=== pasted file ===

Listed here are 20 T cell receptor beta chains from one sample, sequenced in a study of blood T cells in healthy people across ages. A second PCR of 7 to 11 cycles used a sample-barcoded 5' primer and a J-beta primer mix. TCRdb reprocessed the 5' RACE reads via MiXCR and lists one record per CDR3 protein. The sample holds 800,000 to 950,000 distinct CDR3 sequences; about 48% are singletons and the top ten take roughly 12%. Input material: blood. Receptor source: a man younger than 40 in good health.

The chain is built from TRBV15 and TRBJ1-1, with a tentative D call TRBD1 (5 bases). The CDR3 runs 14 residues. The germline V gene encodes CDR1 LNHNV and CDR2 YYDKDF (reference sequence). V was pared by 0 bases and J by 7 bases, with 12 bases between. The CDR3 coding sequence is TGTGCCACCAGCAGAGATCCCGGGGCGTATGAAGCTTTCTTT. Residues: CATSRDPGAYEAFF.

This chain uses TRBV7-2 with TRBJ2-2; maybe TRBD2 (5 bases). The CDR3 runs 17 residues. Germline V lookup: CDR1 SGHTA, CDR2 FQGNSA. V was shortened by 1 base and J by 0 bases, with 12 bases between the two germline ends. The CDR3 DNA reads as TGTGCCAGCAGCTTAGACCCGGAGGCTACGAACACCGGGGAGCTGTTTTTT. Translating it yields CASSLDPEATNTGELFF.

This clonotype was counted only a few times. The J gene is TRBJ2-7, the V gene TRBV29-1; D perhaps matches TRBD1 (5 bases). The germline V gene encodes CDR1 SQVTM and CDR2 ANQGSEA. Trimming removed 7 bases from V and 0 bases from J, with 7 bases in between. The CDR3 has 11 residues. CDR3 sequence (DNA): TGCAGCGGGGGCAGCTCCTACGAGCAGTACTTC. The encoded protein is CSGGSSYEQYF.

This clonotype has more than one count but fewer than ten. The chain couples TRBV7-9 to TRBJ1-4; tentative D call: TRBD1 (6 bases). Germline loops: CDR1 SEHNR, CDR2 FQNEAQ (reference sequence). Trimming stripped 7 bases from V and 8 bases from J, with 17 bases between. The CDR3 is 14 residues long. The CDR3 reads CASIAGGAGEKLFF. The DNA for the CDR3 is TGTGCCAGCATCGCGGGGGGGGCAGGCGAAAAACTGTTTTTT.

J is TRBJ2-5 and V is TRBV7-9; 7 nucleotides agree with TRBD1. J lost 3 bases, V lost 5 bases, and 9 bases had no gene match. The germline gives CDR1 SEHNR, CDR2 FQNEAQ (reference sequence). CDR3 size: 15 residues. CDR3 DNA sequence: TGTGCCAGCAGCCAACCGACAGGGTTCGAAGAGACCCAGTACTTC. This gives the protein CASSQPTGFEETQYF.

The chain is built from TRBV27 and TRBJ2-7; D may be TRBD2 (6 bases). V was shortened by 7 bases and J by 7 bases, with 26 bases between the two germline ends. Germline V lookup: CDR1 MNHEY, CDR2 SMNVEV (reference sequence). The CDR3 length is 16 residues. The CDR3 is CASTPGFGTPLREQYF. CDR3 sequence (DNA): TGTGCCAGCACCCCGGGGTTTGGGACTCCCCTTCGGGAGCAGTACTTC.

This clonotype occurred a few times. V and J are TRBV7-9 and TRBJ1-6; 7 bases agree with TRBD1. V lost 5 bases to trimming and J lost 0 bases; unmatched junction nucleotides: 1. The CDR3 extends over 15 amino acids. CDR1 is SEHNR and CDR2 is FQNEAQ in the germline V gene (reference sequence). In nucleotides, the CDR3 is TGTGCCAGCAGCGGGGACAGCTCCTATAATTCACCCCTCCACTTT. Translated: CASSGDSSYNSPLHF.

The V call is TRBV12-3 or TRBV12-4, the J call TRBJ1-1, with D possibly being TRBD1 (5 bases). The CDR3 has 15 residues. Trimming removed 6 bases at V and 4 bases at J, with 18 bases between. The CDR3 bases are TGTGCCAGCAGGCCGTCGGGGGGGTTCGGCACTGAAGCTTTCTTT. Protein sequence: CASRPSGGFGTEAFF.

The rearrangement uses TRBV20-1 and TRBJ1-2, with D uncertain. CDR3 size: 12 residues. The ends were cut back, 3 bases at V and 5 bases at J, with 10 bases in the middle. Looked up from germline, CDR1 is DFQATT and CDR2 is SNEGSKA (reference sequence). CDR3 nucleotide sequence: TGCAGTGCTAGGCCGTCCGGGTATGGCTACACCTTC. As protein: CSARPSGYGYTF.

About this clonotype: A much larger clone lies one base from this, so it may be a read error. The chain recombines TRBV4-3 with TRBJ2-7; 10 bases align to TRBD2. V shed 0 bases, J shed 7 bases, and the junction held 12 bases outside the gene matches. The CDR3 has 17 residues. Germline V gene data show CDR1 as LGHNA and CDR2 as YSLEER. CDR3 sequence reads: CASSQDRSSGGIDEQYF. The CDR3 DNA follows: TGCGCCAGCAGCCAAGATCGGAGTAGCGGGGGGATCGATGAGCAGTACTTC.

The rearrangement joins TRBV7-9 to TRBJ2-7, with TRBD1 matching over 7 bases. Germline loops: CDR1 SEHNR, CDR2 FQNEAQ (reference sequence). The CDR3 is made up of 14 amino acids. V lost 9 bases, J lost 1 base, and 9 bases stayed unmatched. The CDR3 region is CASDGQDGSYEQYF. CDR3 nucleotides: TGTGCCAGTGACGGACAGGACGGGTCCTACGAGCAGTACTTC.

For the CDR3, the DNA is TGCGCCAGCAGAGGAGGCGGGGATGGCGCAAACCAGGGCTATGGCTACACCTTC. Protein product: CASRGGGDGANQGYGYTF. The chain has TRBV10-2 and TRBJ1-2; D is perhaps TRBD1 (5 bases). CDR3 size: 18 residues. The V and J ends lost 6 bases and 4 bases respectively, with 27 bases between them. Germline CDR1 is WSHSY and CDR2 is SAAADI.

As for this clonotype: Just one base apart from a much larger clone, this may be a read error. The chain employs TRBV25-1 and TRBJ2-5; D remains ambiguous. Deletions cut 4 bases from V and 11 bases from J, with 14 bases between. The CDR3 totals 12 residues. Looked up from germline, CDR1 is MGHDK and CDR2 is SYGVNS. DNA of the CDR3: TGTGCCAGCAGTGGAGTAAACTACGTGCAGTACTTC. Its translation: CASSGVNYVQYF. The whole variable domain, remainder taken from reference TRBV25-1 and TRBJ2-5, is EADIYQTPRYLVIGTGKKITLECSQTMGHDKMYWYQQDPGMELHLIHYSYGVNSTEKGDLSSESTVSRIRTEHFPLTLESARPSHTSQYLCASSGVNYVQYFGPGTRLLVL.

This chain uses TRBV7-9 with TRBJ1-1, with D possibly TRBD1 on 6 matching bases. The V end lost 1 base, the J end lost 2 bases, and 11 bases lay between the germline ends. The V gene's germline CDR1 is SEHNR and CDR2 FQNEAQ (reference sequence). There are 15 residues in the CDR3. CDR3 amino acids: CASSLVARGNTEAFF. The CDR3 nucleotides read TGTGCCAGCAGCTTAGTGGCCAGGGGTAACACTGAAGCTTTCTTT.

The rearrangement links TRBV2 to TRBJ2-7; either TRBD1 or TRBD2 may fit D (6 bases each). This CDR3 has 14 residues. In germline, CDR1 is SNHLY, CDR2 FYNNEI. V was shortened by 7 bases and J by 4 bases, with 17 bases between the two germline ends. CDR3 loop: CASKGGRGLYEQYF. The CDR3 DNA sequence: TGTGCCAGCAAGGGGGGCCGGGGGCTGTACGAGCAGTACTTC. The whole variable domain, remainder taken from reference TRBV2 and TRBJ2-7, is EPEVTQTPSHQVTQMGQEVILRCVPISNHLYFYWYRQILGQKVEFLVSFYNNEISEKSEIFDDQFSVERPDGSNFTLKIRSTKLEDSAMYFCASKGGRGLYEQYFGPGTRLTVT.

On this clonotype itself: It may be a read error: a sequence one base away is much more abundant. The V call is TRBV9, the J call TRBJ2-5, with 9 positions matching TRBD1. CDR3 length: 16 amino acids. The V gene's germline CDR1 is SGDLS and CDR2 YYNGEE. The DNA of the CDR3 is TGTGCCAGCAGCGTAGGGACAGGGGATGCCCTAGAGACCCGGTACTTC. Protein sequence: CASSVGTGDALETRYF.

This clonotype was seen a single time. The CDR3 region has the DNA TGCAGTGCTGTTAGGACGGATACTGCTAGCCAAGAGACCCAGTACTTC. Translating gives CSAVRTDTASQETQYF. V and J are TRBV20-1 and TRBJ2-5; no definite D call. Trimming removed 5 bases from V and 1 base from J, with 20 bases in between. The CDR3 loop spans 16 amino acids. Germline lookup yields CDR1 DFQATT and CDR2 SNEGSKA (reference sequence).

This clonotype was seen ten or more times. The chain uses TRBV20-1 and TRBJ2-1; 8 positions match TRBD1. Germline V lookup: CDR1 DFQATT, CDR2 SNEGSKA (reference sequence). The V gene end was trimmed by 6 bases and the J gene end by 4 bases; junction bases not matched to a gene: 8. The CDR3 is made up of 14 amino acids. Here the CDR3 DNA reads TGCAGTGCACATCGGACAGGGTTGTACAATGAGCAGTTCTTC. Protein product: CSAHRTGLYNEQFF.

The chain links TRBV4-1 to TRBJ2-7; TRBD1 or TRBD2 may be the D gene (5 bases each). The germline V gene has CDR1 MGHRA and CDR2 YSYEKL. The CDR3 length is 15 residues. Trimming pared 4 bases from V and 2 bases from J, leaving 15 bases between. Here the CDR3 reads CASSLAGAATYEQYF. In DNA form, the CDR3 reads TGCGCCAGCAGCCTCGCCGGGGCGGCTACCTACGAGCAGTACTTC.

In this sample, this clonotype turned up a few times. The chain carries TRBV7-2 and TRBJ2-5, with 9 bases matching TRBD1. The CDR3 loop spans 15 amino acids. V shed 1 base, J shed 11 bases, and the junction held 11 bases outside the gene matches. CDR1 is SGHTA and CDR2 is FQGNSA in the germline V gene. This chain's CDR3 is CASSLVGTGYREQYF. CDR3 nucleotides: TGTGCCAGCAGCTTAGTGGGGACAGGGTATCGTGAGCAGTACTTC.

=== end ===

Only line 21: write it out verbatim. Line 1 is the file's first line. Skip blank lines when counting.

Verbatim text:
In this sample, this clonotype turned up a few times. The chain carries TRBV7-2 and TRBJ2-5, with 9 bases matching TRBD1. The CDR3 loop spans 15 amino acids. V shed 1 base, J shed 11 bases, and the junction held 11 bases outside the gene matches. CDR1 is SGHTA and CDR2 is FQGNSA in the germline V gene. This chain's CDR3 is CASSLVGTGYREQYF. CDR3 nucleotides: TGTGCCAGCAGCTTAGTGGGGACAGGGTATCGTGAGCAGTACTTC.